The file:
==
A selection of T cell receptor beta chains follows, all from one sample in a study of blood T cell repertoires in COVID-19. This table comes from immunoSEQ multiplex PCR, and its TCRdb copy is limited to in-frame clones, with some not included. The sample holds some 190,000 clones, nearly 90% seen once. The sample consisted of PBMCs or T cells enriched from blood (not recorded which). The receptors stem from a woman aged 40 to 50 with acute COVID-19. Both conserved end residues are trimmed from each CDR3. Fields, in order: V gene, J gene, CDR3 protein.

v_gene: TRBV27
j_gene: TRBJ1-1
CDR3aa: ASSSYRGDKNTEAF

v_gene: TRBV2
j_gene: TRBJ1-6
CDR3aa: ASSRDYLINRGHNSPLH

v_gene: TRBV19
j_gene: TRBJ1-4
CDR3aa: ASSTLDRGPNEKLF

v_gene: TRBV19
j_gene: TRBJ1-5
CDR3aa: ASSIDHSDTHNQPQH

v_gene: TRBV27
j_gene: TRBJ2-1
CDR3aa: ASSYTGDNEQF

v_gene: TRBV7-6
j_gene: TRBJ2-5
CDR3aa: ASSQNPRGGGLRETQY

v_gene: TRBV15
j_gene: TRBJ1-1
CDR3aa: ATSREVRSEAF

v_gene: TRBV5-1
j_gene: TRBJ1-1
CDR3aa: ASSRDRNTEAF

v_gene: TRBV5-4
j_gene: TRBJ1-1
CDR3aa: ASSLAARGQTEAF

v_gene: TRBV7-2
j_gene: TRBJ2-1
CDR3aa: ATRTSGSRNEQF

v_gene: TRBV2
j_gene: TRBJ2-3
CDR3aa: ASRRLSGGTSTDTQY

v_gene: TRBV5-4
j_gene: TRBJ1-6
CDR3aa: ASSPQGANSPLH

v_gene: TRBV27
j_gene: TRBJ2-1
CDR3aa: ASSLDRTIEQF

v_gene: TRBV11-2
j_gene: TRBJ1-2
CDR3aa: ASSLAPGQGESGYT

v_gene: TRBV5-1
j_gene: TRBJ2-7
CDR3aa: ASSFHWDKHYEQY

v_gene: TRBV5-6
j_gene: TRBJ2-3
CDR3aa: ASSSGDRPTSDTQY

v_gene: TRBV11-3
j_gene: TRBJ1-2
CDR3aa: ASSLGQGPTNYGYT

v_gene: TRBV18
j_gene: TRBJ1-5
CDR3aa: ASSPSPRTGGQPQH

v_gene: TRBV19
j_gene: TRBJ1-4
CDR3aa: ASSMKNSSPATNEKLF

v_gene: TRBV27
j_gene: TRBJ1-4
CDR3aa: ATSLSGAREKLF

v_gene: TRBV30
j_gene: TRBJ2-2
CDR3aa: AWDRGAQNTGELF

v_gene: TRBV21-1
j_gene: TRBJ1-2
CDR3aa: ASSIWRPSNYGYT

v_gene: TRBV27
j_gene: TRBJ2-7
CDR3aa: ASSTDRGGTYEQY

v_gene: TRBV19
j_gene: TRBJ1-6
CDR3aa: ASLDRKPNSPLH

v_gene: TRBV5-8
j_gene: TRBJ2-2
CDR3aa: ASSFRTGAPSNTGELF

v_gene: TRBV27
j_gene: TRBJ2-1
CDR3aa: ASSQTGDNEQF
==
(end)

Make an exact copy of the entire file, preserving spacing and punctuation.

A selection of T cell receptor beta chains follows, all from one sample in a study of blood T cell repertoires in COVID-19. This table comes from immunoSEQ multiplex PCR, and its TCRdb copy is limited to in-frame clones, with some not included. The sample holds some 190,000 clones, nearly 90% seen once. The sample consisted of PBMCs or T cells enriched from blood (not recorded which). The receptors stem from a woman aged 40 to 50 with acute COVID-19. Both conserved end residues are trimmed from each CDR3. Fields, in order: V gene, J gene, CDR3 protein.

v_gene: TRBV27
j_gene: TRBJ1-1
CDR3aa: ASSSYRGDKNTEAF

v_gene: TRBV2
j_gene: TRBJ1-6
CDR3aa: ASSRDYLINRGHNSPLH

v_gene: TRBV19
j_gene: TRBJ1-4
CDR3aa: ASSTLDRGPNEKLF

v_gene: TRBV19
j_gene: TRBJ1-5
CDR3aa: ASSIDHSDTHNQPQH

v_gene: TRBV27
j_gene: TRBJ2-1
CDR3aa: ASSYTGDNEQF

v_gene: TRBV7-6
j_gene: TRBJ2-5
CDR3aa: ASSQNPRGGGLRETQY

v_gene: TRBV15
j_gene: TRBJ1-1
CDR3aa: ATSREVRSEAF

v_gene: TRBV5-1
j_gene: TRBJ1-1
CDR3aa: ASSRDRNTEAF

v_gene: TRBV5-4
j_gene: TRBJ1-1
CDR3aa: ASSLAARGQTEAF

v_gene: TRBV7-2
j_gene: TRBJ2-1
CDR3aa: ATRTSGSRNEQF

v_gene: TRBV2
j_gene: TRBJ2-3
CDR3aa: ASRRLSGGTSTDTQY

v_gene: TRBV5-4
j_gene: TRBJ1-6
CDR3aa: ASSPQGANSPLH

v_gene: TRBV27
j_gene: TRBJ2-1
CDR3aa: ASSLDRTIEQF

v_gene: TRBV11-2
j_gene: TRBJ1-2
CDR3aa: ASSLAPGQGESGYT

v_gene: TRBV5-1
j_gene: TRBJ2-7
CDR3aa: ASSFHWDKHYEQY

v_gene: TRBV5-6
j_gene: TRBJ2-3
CDR3aa: ASSSGDRPTSDTQY

v_gene: TRBV11-3
j_gene: TRBJ1-2
CDR3aa: ASSLGQGPTNYGYT

v_gene: TRBV18
j_gene: TRBJ1-5
CDR3aa: ASSPSPRTGGQPQH

v_gene: TRBV19
j_gene: TRBJ1-4
CDR3aa: ASSMKNSSPATNEKLF

v_gene: TRBV27
j_gene: TRBJ1-4
CDR3aa: ATSLSGAREKLF

v_gene: TRBV30
j_gene: TRBJ2-2
CDR3aa: AWDRGAQNTGELF

v_gene: TRBV21-1
j_gene: TRBJ1-2
CDR3aa: ASSIWRPSNYGYT

v_gene: TRBV27
j_gene: TRBJ2-7
CDR3aa: ASSTDRGGTYEQY

v_gene: TRBV19
j_gene: TRBJ1-6
CDR3aa: ASLDRKPNSPLH

v_gene: TRBV5-8
j_gene: TRBJ2-2
CDR3aa: ASSFRTGAPSNTGELF

v_gene: TRBV27
j_gene: TRBJ2-1
CDR3aa: ASSQTGDNEQF